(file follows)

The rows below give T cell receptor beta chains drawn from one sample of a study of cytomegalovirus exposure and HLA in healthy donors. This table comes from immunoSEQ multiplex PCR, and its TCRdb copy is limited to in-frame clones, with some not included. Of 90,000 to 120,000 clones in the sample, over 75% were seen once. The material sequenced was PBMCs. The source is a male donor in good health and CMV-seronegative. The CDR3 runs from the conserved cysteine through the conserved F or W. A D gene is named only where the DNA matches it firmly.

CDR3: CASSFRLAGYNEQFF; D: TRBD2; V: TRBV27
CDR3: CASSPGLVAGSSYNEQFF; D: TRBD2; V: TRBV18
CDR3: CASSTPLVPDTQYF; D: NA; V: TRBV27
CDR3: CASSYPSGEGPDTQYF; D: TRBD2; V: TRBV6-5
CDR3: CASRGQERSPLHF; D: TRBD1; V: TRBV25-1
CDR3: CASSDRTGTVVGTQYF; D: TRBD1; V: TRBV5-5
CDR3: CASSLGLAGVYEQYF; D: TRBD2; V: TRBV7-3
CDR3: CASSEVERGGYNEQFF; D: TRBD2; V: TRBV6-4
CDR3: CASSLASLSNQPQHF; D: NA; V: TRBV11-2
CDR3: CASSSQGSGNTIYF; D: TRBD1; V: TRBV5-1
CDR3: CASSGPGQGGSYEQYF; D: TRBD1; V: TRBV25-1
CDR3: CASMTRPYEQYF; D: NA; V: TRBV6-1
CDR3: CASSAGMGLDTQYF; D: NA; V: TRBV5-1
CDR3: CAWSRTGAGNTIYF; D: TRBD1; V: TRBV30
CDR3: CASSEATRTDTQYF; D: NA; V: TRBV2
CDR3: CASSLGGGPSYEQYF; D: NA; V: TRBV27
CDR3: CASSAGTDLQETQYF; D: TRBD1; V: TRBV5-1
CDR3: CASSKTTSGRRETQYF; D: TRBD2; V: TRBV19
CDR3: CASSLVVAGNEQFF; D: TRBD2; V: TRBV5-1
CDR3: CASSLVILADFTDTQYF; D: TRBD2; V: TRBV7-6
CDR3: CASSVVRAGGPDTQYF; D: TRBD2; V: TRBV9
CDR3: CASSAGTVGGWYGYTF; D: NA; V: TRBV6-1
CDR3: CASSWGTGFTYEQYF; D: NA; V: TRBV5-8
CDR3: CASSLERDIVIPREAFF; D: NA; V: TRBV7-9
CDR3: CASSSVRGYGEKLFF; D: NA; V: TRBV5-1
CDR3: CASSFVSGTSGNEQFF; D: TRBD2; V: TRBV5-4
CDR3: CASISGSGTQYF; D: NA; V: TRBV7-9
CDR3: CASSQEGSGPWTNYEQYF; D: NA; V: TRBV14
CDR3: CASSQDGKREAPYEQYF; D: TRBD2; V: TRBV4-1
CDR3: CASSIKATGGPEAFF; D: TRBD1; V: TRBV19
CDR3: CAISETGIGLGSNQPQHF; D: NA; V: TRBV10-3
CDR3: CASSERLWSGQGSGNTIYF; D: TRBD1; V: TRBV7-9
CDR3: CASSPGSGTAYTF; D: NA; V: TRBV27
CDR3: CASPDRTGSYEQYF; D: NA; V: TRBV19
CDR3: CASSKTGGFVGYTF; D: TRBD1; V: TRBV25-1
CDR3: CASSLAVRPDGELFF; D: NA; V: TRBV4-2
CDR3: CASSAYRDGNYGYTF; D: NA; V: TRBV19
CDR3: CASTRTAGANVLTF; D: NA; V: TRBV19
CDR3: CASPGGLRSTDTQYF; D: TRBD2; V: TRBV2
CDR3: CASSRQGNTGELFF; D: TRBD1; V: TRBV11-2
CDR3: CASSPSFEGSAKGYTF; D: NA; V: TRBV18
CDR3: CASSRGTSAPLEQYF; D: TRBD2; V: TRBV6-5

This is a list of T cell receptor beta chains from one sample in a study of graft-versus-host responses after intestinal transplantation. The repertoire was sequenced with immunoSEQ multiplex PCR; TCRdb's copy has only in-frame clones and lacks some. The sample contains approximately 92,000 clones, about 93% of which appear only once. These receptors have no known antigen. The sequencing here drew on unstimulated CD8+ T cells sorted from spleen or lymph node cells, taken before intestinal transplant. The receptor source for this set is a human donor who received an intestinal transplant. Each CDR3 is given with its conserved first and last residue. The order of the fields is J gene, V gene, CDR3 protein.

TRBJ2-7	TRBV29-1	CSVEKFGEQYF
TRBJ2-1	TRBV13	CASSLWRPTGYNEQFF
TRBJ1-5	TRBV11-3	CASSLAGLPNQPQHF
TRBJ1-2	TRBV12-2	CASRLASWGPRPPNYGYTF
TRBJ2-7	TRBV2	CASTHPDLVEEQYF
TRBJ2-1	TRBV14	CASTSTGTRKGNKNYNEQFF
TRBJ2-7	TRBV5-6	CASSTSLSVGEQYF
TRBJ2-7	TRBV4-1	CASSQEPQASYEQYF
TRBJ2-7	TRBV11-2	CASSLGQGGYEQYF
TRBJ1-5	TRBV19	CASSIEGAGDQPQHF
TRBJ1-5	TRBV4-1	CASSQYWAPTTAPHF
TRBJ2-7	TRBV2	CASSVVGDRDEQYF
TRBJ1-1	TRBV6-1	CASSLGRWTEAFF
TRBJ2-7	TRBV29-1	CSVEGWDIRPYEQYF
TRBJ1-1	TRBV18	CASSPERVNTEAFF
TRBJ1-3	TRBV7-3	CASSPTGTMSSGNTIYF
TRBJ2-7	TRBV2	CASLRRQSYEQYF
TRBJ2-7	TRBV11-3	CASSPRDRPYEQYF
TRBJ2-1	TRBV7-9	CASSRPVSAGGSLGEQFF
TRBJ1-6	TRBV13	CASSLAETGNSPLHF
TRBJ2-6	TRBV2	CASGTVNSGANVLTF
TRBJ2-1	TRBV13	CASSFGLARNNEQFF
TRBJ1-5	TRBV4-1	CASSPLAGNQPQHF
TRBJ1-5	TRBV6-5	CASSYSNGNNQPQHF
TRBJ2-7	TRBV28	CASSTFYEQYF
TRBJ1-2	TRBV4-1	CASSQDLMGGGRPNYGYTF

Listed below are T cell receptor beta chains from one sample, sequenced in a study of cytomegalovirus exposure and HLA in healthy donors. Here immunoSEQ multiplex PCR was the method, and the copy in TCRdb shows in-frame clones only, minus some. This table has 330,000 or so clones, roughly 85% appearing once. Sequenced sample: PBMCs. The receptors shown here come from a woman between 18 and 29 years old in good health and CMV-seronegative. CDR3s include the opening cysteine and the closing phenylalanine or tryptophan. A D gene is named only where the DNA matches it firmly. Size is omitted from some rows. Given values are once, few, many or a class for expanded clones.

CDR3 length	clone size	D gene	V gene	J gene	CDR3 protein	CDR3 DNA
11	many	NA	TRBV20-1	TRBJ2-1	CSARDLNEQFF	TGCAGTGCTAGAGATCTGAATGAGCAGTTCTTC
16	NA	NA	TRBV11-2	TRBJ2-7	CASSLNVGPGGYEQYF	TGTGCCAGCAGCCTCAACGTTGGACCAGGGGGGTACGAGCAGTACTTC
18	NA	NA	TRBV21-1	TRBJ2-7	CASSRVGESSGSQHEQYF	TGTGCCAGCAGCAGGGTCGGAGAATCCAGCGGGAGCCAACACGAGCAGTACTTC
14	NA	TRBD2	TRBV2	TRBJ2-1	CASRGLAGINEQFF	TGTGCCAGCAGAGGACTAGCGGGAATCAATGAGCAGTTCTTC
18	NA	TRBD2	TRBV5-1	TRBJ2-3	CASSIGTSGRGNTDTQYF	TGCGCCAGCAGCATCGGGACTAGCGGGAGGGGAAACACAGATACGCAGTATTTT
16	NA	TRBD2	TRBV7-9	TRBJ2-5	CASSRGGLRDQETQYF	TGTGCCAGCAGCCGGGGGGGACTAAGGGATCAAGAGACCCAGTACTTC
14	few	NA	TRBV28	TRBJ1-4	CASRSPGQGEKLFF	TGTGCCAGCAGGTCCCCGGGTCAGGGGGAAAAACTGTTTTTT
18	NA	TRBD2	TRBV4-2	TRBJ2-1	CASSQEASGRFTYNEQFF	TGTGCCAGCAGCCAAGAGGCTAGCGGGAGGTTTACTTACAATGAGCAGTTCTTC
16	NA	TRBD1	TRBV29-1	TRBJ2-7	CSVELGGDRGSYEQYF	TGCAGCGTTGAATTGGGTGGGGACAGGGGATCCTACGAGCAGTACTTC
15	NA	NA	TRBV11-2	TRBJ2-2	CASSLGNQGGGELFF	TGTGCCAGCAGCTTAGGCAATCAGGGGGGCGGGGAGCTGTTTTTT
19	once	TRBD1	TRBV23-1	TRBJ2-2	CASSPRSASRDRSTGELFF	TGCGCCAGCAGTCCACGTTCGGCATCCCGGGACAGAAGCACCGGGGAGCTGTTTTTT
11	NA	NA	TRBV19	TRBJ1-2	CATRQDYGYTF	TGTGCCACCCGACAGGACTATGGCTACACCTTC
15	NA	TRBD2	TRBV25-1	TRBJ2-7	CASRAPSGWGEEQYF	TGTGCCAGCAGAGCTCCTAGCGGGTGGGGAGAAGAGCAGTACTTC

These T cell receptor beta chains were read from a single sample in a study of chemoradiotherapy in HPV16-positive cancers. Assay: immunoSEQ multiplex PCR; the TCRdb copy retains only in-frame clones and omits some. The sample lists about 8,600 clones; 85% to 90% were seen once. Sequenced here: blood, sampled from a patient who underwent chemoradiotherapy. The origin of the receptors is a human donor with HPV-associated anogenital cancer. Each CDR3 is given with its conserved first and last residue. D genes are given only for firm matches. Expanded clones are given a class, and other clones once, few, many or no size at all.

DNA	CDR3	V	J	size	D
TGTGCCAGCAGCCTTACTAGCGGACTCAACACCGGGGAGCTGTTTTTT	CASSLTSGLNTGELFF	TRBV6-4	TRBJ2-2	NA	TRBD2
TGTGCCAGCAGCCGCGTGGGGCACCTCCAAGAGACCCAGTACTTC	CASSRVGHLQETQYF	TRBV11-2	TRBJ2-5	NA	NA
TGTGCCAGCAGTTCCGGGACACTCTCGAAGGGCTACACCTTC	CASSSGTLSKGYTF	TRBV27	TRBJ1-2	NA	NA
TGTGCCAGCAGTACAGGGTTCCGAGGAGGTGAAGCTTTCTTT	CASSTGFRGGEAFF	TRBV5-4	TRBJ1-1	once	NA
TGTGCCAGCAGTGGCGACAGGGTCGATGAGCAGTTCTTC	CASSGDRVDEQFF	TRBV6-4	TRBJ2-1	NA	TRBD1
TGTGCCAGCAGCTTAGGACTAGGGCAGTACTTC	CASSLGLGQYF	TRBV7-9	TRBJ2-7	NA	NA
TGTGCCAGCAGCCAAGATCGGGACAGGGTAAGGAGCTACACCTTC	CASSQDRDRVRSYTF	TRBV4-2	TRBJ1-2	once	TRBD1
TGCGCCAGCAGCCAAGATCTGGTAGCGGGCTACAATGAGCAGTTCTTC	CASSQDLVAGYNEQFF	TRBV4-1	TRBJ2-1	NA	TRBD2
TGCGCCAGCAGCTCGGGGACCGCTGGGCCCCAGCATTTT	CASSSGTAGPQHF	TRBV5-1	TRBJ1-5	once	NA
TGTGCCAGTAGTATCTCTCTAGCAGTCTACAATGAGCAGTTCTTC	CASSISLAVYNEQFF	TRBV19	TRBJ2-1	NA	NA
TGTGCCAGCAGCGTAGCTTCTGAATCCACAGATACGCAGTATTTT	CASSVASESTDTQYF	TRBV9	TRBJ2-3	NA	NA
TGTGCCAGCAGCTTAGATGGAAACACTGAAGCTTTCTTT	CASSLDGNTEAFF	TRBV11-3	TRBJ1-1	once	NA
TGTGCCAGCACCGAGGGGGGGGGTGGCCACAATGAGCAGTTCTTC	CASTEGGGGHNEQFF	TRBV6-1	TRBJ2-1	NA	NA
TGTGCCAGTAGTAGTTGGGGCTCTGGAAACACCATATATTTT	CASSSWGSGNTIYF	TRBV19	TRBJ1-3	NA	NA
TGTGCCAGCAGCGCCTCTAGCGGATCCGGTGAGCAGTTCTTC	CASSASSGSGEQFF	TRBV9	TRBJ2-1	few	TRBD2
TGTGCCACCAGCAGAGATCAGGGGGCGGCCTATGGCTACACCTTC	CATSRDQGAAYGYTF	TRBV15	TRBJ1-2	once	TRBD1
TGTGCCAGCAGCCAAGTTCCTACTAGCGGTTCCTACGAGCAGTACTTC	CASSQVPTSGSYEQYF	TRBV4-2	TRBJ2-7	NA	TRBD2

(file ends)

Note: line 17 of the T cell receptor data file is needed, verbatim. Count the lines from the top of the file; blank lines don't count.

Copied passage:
CDR3: CASSLGGGPSYEQYF; D: NA; V: TRBV27